Results from Századvég’s Project Europe survey show that almost two thirds of EU citizens are concerned that, more than a year and a half on, there is still no meaningful result from investigations into the historic scale of attacks on the EU’s critical infrastructure.

In February this year, Sweden and Denmark closed their investigation into the sabotage of the Nord Stream pipeline in September 2022. Germany is now the only country conducting an official investigation, but the government, according to the German press, is not interested in naming those responsible. The latest development is that China has launched an international investigation, and former CIA expert Larry C. Johnson told the UN Security Council that NATO countries are following the “see no evil, hear no evil, speak no evil” principle.

The Nord Stream explosion caused serious economic damage to both Germany and the European Union. The fact that, after nineteen months, the perpetrators have still not been brought to justice sets an unfavourable precedent, as it suggests that an action against the EU on this scale can go unpunished. In addition, the lack of clarity of the case creates an opportunity for other countries to use the media to shape public opinion in their own political interests. Results of Századvég’s Project Europe research suggest that the majority of EU citizens are aware of these risks and 63% are concerned that the investigation is still inconclusive.

A comparison between Member States shows that only Finland has a majority of people who are not concerned about the length of investigations. The incident, on the other hand, is most worrying for Greeks (75%), Hungarians (74%) and Portuguese (72%).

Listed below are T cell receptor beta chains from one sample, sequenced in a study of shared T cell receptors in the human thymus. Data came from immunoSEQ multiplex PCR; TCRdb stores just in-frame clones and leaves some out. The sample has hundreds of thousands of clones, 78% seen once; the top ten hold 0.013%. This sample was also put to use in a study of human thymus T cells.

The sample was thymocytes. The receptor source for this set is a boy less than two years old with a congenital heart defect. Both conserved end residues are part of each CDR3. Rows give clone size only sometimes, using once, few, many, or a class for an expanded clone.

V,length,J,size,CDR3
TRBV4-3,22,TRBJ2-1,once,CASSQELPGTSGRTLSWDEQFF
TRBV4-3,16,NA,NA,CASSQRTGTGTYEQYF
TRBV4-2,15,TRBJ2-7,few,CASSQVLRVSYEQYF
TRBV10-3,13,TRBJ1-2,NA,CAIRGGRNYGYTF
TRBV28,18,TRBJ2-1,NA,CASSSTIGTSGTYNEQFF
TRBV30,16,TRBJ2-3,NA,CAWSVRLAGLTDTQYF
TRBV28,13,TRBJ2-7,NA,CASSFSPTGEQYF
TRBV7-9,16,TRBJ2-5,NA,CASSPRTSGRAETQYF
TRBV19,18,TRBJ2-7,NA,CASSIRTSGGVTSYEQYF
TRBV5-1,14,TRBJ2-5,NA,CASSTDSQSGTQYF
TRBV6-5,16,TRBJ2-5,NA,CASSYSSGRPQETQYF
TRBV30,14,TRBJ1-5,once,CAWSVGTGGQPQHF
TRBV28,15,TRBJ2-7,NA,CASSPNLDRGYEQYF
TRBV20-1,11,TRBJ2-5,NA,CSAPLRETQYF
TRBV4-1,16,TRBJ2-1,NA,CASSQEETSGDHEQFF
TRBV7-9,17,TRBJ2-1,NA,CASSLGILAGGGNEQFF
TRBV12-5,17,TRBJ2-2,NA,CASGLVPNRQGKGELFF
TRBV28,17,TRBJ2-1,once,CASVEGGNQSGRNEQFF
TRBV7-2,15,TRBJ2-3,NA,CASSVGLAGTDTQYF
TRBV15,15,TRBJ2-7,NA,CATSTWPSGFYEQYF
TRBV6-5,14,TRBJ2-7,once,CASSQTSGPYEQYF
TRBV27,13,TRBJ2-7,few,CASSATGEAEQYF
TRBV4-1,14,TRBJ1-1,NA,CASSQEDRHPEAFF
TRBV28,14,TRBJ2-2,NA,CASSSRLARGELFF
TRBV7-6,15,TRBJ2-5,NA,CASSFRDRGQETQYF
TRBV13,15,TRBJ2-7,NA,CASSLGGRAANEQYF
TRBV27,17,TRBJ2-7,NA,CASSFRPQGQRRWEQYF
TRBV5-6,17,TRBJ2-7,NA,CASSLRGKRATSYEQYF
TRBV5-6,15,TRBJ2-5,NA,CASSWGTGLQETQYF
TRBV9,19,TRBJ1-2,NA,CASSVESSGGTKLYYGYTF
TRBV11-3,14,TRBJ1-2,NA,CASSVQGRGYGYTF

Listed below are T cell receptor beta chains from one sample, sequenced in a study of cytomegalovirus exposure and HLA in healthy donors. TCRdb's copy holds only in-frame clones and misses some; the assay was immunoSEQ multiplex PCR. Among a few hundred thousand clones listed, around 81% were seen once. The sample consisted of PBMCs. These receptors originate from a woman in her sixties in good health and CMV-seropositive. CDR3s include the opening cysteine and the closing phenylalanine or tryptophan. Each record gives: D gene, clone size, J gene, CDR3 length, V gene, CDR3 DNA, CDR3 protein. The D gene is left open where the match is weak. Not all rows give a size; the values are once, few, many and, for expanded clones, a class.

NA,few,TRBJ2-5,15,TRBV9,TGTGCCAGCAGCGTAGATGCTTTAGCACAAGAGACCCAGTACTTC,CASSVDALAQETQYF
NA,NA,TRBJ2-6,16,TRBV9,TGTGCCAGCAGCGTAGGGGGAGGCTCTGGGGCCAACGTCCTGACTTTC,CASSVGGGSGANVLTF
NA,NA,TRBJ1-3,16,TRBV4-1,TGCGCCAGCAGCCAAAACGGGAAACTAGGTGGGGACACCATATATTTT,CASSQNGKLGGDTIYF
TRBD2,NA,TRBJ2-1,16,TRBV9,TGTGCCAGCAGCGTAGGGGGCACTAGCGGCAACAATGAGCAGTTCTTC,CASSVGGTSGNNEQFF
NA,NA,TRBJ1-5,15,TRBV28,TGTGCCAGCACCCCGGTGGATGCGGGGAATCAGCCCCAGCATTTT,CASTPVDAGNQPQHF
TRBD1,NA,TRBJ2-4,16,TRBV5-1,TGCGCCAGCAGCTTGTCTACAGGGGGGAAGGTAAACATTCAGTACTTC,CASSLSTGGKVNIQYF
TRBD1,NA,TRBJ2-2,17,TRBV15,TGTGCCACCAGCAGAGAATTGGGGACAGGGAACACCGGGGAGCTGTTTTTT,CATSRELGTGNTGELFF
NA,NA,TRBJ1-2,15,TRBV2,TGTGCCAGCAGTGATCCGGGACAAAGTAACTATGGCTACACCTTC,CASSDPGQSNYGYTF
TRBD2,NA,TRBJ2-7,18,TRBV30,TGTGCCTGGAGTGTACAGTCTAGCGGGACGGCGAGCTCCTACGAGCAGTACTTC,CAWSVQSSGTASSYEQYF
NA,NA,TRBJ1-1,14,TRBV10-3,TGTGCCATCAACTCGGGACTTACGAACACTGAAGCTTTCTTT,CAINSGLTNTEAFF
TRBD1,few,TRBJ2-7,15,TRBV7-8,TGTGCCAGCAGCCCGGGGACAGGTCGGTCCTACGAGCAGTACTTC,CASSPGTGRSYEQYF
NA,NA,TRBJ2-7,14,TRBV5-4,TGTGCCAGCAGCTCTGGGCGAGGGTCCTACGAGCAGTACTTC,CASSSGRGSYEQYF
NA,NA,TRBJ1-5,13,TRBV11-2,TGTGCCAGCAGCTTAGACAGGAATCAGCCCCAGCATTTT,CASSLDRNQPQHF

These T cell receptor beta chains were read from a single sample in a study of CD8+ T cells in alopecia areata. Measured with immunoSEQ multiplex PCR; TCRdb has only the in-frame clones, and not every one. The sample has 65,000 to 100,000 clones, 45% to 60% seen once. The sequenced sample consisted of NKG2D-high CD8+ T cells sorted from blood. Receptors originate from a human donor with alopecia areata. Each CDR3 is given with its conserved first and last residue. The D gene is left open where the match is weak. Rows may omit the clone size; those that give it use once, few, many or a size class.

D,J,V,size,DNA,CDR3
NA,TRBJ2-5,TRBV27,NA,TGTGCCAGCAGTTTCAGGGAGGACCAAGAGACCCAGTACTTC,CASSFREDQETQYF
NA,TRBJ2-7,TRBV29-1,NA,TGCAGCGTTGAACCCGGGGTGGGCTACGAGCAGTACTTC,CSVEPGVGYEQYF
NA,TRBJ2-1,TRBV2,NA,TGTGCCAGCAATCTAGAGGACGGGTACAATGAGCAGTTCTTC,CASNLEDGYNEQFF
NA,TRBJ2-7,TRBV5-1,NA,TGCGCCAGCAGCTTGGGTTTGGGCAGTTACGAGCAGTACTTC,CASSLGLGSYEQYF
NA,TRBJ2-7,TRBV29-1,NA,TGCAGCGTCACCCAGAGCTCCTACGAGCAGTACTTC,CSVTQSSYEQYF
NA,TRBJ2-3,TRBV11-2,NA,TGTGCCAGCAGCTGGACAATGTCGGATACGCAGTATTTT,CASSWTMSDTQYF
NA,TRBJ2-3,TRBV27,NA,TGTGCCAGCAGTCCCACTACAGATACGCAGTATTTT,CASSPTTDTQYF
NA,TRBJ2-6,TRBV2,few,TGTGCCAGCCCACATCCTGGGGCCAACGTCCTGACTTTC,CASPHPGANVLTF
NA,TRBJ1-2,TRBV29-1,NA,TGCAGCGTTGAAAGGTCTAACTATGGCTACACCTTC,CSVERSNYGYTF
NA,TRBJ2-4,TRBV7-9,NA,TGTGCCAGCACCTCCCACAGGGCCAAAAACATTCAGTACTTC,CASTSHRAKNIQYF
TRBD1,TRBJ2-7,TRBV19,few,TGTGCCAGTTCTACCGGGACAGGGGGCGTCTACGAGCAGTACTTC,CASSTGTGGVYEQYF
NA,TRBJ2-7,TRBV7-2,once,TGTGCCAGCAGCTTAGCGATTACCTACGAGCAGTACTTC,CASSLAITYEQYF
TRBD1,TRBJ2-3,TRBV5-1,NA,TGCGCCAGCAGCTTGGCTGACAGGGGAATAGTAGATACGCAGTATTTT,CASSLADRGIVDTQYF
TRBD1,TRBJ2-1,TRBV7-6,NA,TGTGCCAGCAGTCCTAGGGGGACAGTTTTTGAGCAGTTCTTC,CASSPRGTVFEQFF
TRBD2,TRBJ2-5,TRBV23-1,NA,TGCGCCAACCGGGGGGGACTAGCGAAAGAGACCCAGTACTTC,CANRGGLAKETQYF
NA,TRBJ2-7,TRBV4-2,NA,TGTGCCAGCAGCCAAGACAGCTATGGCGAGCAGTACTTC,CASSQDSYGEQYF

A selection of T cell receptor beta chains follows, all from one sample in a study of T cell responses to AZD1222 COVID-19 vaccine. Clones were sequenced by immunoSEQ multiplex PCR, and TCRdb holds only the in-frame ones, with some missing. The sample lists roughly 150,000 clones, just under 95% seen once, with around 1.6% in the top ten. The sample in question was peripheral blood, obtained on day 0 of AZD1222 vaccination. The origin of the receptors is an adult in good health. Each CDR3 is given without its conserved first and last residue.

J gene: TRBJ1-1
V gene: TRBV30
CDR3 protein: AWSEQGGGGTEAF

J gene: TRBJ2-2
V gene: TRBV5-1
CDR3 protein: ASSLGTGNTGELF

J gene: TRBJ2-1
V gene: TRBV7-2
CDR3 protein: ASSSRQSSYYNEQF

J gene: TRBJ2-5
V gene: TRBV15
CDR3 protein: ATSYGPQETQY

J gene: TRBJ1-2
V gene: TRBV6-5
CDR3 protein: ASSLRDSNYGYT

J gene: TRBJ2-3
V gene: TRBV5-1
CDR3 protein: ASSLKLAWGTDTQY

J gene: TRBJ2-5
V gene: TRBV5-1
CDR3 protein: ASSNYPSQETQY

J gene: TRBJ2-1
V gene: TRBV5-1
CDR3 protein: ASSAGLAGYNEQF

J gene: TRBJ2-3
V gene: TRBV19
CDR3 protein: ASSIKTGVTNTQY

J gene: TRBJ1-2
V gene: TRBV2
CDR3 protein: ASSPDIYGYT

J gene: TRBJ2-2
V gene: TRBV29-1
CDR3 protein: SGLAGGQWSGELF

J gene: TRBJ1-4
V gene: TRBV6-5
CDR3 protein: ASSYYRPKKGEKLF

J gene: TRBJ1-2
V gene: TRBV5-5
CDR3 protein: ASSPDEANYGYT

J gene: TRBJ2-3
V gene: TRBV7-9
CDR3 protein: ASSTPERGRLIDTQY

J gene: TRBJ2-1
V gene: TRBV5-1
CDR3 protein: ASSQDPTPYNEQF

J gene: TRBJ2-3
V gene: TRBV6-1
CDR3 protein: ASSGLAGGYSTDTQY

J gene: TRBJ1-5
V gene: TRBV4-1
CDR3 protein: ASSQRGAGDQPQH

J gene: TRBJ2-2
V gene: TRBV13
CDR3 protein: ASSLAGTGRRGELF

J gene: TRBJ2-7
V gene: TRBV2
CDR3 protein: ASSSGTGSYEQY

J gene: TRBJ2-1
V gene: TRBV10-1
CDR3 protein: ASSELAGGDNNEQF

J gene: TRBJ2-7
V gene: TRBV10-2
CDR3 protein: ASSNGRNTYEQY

It is also worth noting that in Germany, where the investigation is still ongoing, 71% were concerned about the lack of investigation results, while in Denmark and Sweden, where the investigation has been closed without naming those responsible, 65% and 58% respectively were concerned.

• The Project Europe Research

In the first half of 2016, the Századvég Foundation conducted a public opinion survey covering the 28 Member States of the European Union to examine the views of European citizens on the issues that most affect the future of the Union. The Project28 public opinion survey was the most extensive ever, with a unique survey of 1,000 randomly selected adults per country, totalling 28,000. The main objectives of the survey were to gauge public sense of prosperity and to explore public attitudes towards the performance of the European Union, the migration crisis and rising terrorism. Following the surveys of 2017, 2018 and 2019, the Századvég Foundation, on behalf of the Hungarian government, continued the research since 2020 under the name Project Europe, which continued to reflect on the most dominant topics in European political and public discourse.

Once again, the 2024 survey aimed to explore public attitudes to the most important public issues affecting our continent. In addition to the public sense of prosperity, the performance of the European Union, the energy crisis and the migration crisis, and in line with the new challenges facing Europe, the main topics of this year’s public opinion poll are the rising geopolitical tensions, the perception of the media and child protection. The 2024 survey covered the European Union, the United Kingdom, Norway and Switzerland, and a total of 30,000 randomly selected adults were interviewed using CATI between 14 February and 15 April.